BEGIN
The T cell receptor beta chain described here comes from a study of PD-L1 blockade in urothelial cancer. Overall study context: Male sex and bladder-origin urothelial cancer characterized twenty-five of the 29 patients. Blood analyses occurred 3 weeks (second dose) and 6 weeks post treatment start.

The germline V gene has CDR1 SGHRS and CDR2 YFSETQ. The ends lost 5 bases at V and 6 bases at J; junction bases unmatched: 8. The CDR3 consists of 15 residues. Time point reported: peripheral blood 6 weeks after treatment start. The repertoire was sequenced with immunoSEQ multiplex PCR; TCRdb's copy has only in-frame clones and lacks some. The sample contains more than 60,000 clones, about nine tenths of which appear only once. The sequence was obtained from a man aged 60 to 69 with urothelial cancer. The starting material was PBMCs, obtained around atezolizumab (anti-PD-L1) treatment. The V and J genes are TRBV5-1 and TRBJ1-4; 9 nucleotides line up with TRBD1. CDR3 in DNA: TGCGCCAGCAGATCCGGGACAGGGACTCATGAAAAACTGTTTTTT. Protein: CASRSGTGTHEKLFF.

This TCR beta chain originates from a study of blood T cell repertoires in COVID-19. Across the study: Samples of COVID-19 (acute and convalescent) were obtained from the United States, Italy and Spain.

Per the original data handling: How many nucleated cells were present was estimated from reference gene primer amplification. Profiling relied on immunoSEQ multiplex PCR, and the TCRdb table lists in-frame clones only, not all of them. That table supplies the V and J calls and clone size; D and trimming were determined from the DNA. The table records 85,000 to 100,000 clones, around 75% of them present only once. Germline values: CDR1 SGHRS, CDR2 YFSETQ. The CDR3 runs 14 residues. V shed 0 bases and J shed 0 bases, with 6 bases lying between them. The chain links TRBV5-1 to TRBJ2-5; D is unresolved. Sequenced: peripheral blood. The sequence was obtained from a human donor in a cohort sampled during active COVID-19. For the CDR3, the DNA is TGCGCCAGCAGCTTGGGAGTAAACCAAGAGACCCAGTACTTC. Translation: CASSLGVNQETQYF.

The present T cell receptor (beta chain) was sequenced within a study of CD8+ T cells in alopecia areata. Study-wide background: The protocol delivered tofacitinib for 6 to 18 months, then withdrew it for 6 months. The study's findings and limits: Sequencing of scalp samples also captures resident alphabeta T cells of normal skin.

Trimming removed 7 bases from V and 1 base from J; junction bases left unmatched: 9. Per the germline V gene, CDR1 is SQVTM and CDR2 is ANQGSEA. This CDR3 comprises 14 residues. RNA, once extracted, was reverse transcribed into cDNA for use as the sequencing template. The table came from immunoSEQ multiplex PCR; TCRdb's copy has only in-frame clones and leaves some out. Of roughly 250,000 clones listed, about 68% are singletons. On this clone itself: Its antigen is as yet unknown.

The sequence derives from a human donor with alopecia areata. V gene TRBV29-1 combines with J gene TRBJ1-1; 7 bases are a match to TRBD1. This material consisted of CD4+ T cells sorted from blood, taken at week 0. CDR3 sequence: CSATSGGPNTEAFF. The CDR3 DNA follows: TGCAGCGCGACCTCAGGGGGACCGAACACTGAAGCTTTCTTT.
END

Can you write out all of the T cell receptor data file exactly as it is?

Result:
The T cell receptor beta chain described here comes from a study of PD-L1 blockade in urothelial cancer. Overall study context: Male sex and bladder-origin urothelial cancer characterized twenty-five of the 29 patients. Blood analyses occurred 3 weeks (second dose) and 6 weeks post treatment start.

The germline V gene has CDR1 SGHRS and CDR2 YFSETQ. The ends lost 5 bases at V and 6 bases at J; junction bases unmatched: 8. The CDR3 consists of 15 residues. Time point reported: peripheral blood 6 weeks after treatment start. The repertoire was sequenced with immunoSEQ multiplex PCR; TCRdb's copy has only in-frame clones and lacks some. The sample contains more than 60,000 clones, about nine tenths of which appear only once. The sequence was obtained from a man aged 60 to 69 with urothelial cancer. The starting material was PBMCs, obtained around atezolizumab (anti-PD-L1) treatment. The V and J genes are TRBV5-1 and TRBJ1-4; 9 nucleotides line up with TRBD1. CDR3 in DNA: TGCGCCAGCAGATCCGGGACAGGGACTCATGAAAAACTGTTTTTT. Protein: CASRSGTGTHEKLFF.

This TCR beta chain originates from a study of blood T cell repertoires in COVID-19. Across the study: Samples of COVID-19 (acute and convalescent) were obtained from the United States, Italy and Spain.

Per the original data handling: How many nucleated cells were present was estimated from reference gene primer amplification. Profiling relied on immunoSEQ multiplex PCR, and the TCRdb table lists in-frame clones only, not all of them. That table supplies the V and J calls and clone size; D and trimming were determined from the DNA. The table records 85,000 to 100,000 clones, around 75% of them present only once. Germline values: CDR1 SGHRS, CDR2 YFSETQ. The CDR3 runs 14 residues. V shed 0 bases and J shed 0 bases, with 6 bases lying between them. The chain links TRBV5-1 to TRBJ2-5; D is unresolved. Sequenced: peripheral blood. The sequence was obtained from a human donor in a cohort sampled during active COVID-19. For the CDR3, the DNA is TGCGCCAGCAGCTTGGGAGTAAACCAAGAGACCCAGTACTTC. Translation: CASSLGVNQETQYF.

The present T cell receptor (beta chain) was sequenced within a study of CD8+ T cells in alopecia areata. Study-wide background: The protocol delivered tofacitinib for 6 to 18 months, then withdrew it for 6 months. The study's findings and limits: Sequencing of scalp samples also captures resident alphabeta T cells of normal skin.

Trimming removed 7 bases from V and 1 base from J; junction bases left unmatched: 9. Per the germline V gene, CDR1 is SQVTM and CDR2 is ANQGSEA. This CDR3 comprises 14 residues. RNA, once extracted, was reverse transcribed into cDNA for use as the sequencing template. The table came from immunoSEQ multiplex PCR; TCRdb's copy has only in-frame clones and leaves some out. Of roughly 250,000 clones listed, about 68% are singletons. On this clone itself: Its antigen is as yet unknown.

The sequence derives from a human donor with alopecia areata. V gene TRBV29-1 combines with J gene TRBJ1-1; 7 bases are a match to TRBD1. This material consisted of CD4+ T cells sorted from blood, taken at week 0. CDR3 sequence: CSATSGGPNTEAFF. The CDR3 DNA follows: TGCAGCGCGACCTCAGGGGGACCGAACACTGAAGCTTTCTTT.